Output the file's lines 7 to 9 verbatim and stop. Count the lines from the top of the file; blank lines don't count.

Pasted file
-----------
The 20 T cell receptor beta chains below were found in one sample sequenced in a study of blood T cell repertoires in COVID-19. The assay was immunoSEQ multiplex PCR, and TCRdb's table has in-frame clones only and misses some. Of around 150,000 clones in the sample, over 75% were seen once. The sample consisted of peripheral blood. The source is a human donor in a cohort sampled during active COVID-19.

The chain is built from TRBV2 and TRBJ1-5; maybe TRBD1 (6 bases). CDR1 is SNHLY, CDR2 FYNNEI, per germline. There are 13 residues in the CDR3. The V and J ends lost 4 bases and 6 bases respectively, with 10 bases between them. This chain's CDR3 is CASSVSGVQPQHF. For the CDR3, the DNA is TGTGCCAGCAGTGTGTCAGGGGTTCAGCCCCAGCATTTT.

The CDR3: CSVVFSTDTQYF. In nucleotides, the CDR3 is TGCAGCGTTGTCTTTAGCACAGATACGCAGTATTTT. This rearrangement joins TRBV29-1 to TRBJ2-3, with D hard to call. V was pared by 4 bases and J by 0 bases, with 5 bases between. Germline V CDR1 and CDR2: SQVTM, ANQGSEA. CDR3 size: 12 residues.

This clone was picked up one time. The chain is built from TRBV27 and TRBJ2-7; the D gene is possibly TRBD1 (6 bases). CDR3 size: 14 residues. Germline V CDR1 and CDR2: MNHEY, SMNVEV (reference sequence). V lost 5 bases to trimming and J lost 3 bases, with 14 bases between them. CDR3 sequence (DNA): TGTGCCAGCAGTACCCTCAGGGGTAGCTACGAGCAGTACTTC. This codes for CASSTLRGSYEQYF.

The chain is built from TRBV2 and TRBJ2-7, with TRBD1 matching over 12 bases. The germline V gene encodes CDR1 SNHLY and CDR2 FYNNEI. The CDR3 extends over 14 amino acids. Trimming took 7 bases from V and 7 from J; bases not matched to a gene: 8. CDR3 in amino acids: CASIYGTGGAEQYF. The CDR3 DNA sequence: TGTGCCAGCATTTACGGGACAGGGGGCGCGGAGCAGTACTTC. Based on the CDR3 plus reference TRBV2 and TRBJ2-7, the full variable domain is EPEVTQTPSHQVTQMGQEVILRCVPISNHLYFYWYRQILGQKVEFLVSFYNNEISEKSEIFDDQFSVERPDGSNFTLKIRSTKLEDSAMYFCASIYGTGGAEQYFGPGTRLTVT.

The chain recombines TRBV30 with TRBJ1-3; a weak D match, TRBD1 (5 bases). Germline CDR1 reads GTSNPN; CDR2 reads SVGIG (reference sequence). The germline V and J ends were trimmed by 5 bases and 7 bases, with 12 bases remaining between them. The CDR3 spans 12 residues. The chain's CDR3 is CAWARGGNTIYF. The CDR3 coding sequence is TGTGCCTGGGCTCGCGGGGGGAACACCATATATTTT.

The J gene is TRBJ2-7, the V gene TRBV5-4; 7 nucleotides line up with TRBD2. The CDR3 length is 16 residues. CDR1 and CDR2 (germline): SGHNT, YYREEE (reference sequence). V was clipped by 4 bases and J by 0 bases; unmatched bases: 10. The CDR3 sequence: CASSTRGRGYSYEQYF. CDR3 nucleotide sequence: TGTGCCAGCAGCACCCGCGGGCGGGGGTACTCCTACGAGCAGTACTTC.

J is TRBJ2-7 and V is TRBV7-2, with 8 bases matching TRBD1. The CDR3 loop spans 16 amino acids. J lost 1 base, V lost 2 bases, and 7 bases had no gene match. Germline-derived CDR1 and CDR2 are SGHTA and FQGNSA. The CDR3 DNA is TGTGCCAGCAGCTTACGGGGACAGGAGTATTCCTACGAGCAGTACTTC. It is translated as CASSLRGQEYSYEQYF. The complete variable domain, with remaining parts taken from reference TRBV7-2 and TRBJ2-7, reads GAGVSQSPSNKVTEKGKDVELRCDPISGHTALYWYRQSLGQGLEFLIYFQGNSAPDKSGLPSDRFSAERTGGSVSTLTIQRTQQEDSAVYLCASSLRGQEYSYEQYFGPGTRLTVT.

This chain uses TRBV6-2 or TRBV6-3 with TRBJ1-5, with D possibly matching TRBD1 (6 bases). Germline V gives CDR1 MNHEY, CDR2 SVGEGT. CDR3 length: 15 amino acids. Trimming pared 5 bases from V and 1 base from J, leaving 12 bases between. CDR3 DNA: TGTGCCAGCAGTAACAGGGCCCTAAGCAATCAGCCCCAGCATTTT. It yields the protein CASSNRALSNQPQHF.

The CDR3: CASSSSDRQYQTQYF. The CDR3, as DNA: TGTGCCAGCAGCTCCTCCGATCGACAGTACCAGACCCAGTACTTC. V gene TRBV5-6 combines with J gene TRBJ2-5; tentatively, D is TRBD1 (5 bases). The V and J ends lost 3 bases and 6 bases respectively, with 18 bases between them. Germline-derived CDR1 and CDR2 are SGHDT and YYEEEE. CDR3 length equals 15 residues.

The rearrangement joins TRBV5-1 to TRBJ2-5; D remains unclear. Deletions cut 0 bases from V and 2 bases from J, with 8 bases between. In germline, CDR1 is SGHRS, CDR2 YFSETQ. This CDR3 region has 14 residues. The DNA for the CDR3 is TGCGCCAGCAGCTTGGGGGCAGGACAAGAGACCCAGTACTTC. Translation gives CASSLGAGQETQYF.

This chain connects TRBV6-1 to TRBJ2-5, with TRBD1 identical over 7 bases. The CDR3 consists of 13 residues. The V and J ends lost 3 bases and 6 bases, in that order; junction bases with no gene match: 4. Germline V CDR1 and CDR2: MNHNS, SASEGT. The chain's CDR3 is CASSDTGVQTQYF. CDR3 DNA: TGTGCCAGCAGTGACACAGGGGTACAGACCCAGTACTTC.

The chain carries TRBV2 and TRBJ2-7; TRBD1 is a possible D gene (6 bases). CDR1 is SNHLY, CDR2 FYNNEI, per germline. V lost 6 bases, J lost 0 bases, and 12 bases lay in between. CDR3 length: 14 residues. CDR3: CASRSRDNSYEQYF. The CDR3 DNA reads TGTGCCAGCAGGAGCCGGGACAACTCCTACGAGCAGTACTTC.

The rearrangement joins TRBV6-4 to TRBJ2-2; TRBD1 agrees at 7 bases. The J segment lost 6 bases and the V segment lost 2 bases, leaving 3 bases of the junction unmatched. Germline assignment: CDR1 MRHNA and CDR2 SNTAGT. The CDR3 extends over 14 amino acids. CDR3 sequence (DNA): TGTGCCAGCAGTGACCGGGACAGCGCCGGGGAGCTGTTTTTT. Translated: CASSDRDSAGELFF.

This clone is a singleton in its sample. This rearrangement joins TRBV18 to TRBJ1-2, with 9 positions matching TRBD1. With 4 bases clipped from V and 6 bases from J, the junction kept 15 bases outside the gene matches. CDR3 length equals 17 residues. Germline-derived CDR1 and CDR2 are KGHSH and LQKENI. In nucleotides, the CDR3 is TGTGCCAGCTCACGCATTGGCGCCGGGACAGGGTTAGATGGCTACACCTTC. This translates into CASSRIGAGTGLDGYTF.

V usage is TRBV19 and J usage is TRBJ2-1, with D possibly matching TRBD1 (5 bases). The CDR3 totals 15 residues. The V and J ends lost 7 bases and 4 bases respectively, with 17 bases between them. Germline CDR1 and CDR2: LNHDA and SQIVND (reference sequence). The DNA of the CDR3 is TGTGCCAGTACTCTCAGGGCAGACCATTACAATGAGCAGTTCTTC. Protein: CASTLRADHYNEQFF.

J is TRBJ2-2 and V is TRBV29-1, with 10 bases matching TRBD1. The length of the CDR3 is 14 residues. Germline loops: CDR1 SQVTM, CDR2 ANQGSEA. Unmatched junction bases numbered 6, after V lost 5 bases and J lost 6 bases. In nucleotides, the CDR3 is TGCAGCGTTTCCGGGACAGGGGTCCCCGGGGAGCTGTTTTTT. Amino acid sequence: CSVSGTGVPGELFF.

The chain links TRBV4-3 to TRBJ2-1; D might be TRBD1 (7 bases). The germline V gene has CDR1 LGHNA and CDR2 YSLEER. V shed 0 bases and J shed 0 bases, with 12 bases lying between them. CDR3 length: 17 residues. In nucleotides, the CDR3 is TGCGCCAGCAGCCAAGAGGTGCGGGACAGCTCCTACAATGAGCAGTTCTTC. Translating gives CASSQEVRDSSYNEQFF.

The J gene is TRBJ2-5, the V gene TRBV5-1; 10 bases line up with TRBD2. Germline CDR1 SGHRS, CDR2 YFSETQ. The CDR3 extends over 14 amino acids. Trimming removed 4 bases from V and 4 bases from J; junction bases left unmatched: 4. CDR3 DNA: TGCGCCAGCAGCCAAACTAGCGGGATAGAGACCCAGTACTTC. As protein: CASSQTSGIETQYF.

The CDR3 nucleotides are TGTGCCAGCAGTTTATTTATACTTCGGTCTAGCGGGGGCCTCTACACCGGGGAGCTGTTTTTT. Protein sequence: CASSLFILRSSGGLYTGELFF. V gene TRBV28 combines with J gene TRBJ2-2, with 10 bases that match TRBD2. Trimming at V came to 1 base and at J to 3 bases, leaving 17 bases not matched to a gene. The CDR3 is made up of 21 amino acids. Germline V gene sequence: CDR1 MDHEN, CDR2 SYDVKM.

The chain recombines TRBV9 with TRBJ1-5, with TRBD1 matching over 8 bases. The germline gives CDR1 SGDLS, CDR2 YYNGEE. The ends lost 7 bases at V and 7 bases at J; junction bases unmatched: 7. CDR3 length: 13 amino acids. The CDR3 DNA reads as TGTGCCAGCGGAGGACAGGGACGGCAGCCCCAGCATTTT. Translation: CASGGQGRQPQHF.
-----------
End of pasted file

The J gene is TRBJ2-7, the V gene TRBV5-4; 7 nucleotides line up with TRBD2. The CDR3 length is 16 residues. CDR1 and CDR2 (germline): SGHNT, YYREEE (reference sequence). V was clipped by 4 bases and J by 0 bases; unmatched bases: 10. The CDR3 sequence: CASSTRGRGYSYEQYF. CDR3 nucleotide sequence: TGTGCCAGCAGCACCCGCGGGCGGGGGTACTCCTACGAGCAGTACTTC.

J is TRBJ2-7 and V is TRBV7-2, with 8 bases matching TRBD1. The CDR3 loop spans 16 amino acids. J lost 1 base, V lost 2 bases, and 7 bases had no gene match. Germline-derived CDR1 and CDR2 are SGHTA and FQGNSA. The CDR3 DNA is TGTGCCAGCAGCTTACGGGGACAGGAGTATTCCTACGAGCAGTACTTC. It is translated as CASSLRGQEYSYEQYF. The complete variable domain, with remaining parts taken from reference TRBV7-2 and TRBJ2-7, reads GAGVSQSPSNKVTEKGKDVELRCDPISGHTALYWYRQSLGQGLEFLIYFQGNSAPDKSGLPSDRFSAERTGGSVSTLTIQRTQQEDSAVYLCASSLRGQEYSYEQYFGPGTRLTVT.

This chain uses TRBV6-2 or TRBV6-3 with TRBJ1-5, with D possibly matching TRBD1 (6 bases). Germline V gives CDR1 MNHEY, CDR2 SVGEGT. CDR3 length: 15 amino acids. Trimming pared 5 bases from V and 1 base from J, leaving 12 bases between. CDR3 DNA: TGTGCCAGCAGTAACAGGGCCCTAAGCAATCAGCCCCAGCATTTT. It yields the protein CASSNRALSNQPQHF.